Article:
Saturday, 2 May 2015

Anticipation or Prediction

I've seen the film Blade Runner three times - not because I think it's the best film ever, but because I keep falling for the hype. After the original release came the Director's Cut and then the Final Cut, each promising an enhanced experience. Unfortunately, I couldn't say whether this is so, or even tell you what is different about each version - the years that separated my viewings have made comparison impossible. One thing I can tell you, however, is that the plot is a Hollywood classic lone-cop-on-a-mission-with-obligatory-love-interest which happens to be set in the future: and it's the imagined future that intrigues me.

The film was first released in 1982 and the time it depicts is actually around now. I'm therefore tempted to assess the accuracy of its predictions, some of which have turned out to be remarkably prescient. The setting is an overcrowded Los Angeles, its public services run on a shoestring, its public spaces and buildings degraded, its atmosphere severely polluted and its airspace full of hovering craft. Society is dominated by a hugely wealthy tech company which manufactures Replicants (humanoid robots). The only part of this scenario which smacks of sci-fi is that the Replicants are able to pass themselves off as humans.

I make allowances for details such as the fact that the computer screens all show rows of green code - it would be astonishing had the writer been able to predict how they look today - nor should I assume that he was attempting to. The story's the thing: its setting in the anticipated future is an impressive extrapolation of then current trends.

Anticipation is actually something we're all capable of; it comes naturally, as when we foresee the outcome of stepping into the path of oncoming traffic. Some people even make a living from predicting outcomes - gamblers, speculators, savants and civil servants. It becomes more difficult for them to succeed as time-spans extend and circumstances get more complicated, but you have to admire their audacity in having a go. For the gambler or speculator failure can lead to ruined personal circumstances. For the professional, salaried forecaster, however, there is no such risk. The financial crash of 2008 was not foretold by the regulators looking out for it, yet their pay was not docked when they failed in their duty. Could they have predicted the outcome? It's a moot point, but one which doesn't stop them trying again. When asked recently by a journalist how they were getting on, one eminent professor wryly commented "I think we've done a good job of putting in place an early-warning system for the last crisis."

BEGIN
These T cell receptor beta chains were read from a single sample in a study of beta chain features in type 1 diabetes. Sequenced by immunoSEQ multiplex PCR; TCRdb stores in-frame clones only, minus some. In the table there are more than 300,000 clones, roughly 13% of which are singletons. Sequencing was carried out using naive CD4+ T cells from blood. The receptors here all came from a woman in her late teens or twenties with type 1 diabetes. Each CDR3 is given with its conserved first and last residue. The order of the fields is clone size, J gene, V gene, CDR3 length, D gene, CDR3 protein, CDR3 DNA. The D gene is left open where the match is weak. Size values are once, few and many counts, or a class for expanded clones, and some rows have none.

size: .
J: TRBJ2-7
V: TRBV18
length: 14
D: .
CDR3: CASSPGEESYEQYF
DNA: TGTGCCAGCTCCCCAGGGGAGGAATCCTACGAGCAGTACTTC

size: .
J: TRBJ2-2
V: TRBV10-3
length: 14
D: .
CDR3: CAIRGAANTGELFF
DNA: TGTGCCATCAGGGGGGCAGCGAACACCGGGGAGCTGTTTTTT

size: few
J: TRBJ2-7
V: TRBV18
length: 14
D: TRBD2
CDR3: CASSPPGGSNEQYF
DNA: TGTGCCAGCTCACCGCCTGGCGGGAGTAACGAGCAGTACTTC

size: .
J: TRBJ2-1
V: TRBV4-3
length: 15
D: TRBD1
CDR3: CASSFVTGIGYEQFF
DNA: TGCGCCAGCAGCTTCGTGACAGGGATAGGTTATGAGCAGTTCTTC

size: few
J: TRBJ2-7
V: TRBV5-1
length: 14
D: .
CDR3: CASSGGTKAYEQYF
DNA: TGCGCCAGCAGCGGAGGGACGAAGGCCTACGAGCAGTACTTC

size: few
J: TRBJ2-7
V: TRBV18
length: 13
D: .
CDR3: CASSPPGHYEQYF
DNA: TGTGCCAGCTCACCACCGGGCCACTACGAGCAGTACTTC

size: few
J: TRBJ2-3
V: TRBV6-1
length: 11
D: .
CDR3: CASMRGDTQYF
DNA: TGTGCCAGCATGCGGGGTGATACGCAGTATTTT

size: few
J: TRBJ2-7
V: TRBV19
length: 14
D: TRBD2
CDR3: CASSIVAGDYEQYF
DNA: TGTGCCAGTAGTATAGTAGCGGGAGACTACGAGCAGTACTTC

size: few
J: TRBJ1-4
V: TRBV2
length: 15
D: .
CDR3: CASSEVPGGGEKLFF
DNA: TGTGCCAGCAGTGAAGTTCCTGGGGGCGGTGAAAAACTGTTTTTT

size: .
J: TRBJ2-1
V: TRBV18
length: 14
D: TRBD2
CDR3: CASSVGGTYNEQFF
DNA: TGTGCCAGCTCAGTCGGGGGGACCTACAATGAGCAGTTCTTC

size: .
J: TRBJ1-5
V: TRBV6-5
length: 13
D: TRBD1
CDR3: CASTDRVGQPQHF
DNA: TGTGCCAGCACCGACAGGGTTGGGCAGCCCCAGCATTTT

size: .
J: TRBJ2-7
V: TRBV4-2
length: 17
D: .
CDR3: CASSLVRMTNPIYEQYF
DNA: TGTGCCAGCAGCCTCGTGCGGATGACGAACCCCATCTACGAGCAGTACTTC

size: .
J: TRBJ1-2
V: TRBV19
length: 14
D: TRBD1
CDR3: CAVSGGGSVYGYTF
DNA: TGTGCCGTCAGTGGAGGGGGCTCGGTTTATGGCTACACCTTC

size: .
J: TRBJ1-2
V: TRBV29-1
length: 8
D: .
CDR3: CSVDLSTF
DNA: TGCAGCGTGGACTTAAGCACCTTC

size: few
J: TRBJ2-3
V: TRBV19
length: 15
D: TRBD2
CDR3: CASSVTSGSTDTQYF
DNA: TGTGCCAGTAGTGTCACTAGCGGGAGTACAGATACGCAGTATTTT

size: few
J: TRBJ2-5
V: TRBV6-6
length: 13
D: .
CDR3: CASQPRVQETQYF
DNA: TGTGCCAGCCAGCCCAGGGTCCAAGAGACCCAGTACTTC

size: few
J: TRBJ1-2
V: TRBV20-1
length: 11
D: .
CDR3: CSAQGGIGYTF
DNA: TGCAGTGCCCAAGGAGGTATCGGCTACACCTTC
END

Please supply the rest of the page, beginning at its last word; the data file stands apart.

On a more mundane level, I had to predict an outcome when I placed an order for an urgent home delivery last week. Because our intercom system is (still) out of order, I requested that the delivery man should phone me when he arrived. He didn't. He opted instead to leave the package at a travel agency next door and it was only by calling his office that I was able to retrieve it. So, when I subsequently ordered a widget from Amazon, I took this into account. I established that, despite rumours to the contrary, their drones were not currently operating in our area, but that they have a service whereby delivery can be made to the local post office for collection at your convenience. I ticked the box and waited for the confirmation email.

Sure enough, their system worked. The post office lady required an awful lot of proof of ID, but she eventually agreed to release the parcel into my custody. Before handing it over, however, she pitched heavily for my home insurance business: I hadn't seen that coming.

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